One hundred males (n = 50) and females (n = 50) walked at stride frequencies (SF) of 80, 90, 100, 110, and 120 steps/min, during which time step counts and energy expenditure were estimated with a Walk4Life Elite pedometer.
The pedometer accurately measured step counts at SFs of 100, 110, and 120 steps/min, but not 80 and 90 steps/min. Compared with energy expenditure as measured by a metabolic cart, the pedometer significantly underestimated energy expenditure at 80 steps/min and significantly overestimated measured energy expenditure at 90, 100, 110, and 120 steps/ min.
The pedometers’ inability to accurately estimate energy expenditure cannot be attributed to stride length entered into the pedometer or its ability to measure step counts. Males met 3 criteria and females met 2 criteria for moderate-intensity physical activity at SF of 110 to 120 steps/min. These results provide the basis for defining moderate-intensity physical activity based on energy expenditure and step counts and may lead to an appropriate steps/day recommendation.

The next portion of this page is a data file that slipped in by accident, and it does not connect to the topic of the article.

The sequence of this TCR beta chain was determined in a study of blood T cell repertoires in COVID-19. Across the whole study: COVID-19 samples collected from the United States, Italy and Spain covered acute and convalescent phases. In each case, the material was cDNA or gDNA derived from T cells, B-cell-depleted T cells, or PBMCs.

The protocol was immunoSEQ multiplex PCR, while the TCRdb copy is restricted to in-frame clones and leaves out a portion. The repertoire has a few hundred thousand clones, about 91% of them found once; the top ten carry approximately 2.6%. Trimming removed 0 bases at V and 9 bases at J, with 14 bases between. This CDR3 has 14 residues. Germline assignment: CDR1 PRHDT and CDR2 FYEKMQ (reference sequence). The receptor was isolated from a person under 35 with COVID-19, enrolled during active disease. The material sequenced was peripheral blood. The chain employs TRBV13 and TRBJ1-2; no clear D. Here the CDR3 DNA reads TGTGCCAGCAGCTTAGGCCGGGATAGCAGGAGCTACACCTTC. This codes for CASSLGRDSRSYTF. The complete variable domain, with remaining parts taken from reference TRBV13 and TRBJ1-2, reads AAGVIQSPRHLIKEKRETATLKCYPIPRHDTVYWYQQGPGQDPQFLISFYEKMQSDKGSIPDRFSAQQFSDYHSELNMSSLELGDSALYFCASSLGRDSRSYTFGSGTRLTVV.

Brian R. Hunt, James D. George, Pat R. Vehrs, A. Garth Fisher and Gilbert W. Fellingham
The purpose of this study was to validate the ability of the 1-mile jog test to predict VO2max in fit teenagers. Forty-one males and 42 females performed the steady-state, submaximal jogging test on an indoor track, along with a maximal graded exercise test (GXT) on a treadmill. Open circuit calorimetry was used during the GXT to measure maximal oxygen consumption (VO2max). We generated the following age-specific prediction equation applicable to boys and girls 13–17 years old (n = 83, Radj = .88, SEE = 3.26 ml · kg−1 · min−1): VO2max = 92.91 + 6.50 × gender (0 = female, 1 = male) − 0.141 × body mass (kg) − 1.562 × jog time (min) − 0.125 × heart rate (bpm). Cross-validation results were acceptable (SEEpress = 3.44 ml · kg−1 · min−1). As a field test, the submaximal 1-mile jogging test may alleviate problems associated with pacing, motivation, discouragement, injury, and fatigue that are sometimes associated with maximal effort timed or distance run tests.
Joyce M. Harrison, Gilbert W. Fellingham, Marilyn M. Buck and Tracy L. Pellett